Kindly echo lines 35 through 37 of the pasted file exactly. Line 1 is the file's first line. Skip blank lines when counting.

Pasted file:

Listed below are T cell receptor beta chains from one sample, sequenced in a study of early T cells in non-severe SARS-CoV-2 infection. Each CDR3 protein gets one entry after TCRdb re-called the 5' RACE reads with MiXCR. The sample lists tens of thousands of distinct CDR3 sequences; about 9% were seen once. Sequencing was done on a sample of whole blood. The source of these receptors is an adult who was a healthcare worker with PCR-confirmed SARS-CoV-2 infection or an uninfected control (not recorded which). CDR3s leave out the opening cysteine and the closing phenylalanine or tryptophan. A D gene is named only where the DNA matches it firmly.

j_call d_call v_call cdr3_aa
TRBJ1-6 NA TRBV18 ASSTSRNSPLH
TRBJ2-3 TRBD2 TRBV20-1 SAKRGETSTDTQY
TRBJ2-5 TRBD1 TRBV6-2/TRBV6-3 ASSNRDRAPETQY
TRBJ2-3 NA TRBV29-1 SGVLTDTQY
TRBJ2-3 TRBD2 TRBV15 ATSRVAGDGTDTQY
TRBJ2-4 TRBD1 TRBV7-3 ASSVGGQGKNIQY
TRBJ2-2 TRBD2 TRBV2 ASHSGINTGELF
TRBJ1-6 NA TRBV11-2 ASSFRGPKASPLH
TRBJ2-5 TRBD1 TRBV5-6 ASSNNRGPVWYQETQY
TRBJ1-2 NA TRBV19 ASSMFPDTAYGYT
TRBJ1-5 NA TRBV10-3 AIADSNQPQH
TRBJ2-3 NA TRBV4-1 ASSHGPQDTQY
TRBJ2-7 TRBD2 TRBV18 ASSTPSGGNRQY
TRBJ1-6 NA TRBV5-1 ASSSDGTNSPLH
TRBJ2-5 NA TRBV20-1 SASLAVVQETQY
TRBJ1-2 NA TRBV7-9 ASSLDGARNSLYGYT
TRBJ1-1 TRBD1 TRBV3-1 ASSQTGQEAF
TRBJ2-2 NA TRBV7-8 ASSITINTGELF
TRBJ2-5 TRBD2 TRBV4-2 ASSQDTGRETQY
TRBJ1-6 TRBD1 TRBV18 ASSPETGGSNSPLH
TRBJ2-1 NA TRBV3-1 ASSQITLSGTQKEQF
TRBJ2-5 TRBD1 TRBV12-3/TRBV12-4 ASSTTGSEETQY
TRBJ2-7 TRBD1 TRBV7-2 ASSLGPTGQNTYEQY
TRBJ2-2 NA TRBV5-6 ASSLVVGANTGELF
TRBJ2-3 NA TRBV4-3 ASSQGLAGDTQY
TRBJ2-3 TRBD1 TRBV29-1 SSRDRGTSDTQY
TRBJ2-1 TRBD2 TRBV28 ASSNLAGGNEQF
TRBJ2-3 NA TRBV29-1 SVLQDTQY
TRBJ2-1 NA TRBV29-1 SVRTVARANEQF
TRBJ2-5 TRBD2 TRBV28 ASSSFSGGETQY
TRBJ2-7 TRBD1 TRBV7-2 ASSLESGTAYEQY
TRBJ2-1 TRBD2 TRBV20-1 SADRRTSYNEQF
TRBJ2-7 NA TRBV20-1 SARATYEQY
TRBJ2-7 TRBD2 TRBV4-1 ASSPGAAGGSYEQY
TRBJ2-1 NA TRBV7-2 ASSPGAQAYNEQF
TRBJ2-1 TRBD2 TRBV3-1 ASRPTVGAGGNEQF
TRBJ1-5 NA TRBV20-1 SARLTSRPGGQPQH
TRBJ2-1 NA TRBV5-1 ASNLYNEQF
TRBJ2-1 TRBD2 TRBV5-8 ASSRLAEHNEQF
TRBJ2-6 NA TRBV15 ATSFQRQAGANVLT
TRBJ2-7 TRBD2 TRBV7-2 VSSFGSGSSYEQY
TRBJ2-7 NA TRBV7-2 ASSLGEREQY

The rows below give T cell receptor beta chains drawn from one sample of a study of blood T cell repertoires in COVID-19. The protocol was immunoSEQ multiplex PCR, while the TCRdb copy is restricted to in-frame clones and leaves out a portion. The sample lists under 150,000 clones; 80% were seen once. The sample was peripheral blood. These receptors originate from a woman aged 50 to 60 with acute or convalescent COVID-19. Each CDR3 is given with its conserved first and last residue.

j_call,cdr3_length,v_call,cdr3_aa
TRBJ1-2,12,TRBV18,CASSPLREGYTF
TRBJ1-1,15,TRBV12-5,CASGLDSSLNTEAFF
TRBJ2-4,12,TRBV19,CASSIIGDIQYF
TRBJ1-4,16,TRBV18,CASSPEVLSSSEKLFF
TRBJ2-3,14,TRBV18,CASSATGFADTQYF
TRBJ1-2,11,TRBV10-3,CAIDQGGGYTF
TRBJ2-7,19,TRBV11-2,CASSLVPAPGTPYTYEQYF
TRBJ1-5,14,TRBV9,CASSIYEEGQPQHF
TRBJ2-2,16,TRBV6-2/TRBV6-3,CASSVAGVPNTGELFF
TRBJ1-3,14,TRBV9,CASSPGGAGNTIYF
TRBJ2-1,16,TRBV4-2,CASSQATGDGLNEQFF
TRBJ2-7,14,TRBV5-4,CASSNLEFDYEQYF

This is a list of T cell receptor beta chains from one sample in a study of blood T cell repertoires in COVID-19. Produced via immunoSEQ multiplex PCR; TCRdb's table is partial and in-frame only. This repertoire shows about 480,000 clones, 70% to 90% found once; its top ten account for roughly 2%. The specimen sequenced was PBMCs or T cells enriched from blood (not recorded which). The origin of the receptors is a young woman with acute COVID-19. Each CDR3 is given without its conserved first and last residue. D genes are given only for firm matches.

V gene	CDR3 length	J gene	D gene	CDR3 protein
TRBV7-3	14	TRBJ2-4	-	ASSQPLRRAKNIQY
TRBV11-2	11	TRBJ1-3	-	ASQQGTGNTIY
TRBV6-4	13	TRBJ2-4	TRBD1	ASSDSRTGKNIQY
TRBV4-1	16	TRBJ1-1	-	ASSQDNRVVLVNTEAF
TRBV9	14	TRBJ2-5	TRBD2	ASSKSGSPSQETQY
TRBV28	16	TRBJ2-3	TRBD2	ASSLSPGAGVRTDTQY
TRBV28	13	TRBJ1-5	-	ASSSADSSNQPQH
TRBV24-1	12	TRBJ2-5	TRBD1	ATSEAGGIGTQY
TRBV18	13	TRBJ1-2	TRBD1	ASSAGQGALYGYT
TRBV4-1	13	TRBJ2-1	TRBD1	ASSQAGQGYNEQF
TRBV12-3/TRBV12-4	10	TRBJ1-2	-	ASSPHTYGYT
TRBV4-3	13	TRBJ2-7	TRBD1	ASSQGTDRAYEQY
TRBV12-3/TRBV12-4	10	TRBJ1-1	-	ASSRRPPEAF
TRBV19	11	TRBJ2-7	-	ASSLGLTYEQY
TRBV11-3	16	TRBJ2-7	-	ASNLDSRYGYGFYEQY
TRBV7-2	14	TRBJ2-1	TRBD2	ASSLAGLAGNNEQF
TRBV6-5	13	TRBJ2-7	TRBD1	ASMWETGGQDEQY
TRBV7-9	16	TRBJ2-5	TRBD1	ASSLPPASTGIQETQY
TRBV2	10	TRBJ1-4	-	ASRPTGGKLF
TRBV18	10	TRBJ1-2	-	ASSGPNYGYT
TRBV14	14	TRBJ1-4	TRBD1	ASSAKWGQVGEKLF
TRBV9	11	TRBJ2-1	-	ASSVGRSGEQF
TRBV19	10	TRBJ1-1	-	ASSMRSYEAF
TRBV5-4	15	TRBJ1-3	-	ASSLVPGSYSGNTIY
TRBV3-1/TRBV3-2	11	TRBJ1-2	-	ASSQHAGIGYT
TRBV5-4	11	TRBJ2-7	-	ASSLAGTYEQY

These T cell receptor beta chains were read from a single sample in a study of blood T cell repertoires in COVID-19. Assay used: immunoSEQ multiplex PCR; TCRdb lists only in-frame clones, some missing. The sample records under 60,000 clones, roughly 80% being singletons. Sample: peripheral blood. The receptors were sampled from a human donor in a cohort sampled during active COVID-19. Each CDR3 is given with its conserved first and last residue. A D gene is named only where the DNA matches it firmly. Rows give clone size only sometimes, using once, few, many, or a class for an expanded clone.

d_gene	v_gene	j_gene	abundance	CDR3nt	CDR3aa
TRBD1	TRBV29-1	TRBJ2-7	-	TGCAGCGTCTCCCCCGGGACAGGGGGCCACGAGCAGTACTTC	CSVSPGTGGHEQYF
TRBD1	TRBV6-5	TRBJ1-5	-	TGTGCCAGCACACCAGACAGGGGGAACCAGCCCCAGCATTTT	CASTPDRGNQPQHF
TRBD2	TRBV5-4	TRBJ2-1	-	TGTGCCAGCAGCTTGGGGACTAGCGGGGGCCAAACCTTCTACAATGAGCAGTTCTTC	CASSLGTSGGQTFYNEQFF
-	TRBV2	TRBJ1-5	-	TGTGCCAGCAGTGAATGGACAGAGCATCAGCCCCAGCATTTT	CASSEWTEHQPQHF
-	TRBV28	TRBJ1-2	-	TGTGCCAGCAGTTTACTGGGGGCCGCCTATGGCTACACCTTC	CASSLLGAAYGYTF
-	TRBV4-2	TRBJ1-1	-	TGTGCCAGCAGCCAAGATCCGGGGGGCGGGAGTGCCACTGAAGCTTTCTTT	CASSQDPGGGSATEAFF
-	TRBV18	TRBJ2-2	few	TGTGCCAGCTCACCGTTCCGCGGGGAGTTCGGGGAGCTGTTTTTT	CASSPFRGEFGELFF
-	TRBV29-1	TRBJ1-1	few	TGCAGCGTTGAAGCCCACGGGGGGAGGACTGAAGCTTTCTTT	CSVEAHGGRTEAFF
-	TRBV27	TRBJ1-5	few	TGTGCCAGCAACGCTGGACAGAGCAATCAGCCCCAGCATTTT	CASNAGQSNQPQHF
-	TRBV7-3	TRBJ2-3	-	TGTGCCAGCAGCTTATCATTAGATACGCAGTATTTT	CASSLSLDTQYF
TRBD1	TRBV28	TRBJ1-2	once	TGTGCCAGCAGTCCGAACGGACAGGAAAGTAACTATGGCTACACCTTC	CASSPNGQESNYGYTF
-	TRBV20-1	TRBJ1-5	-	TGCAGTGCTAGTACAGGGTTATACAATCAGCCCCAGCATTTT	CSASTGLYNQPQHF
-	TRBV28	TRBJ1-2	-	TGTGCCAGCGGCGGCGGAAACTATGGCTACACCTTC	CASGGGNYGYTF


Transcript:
TRBJ2-7 NA TRBV20-1 SARATYEQY
TRBJ2-7 TRBD2 TRBV4-1 ASSPGAAGGSYEQY
TRBJ2-1 NA TRBV7-2 ASSPGAQAYNEQF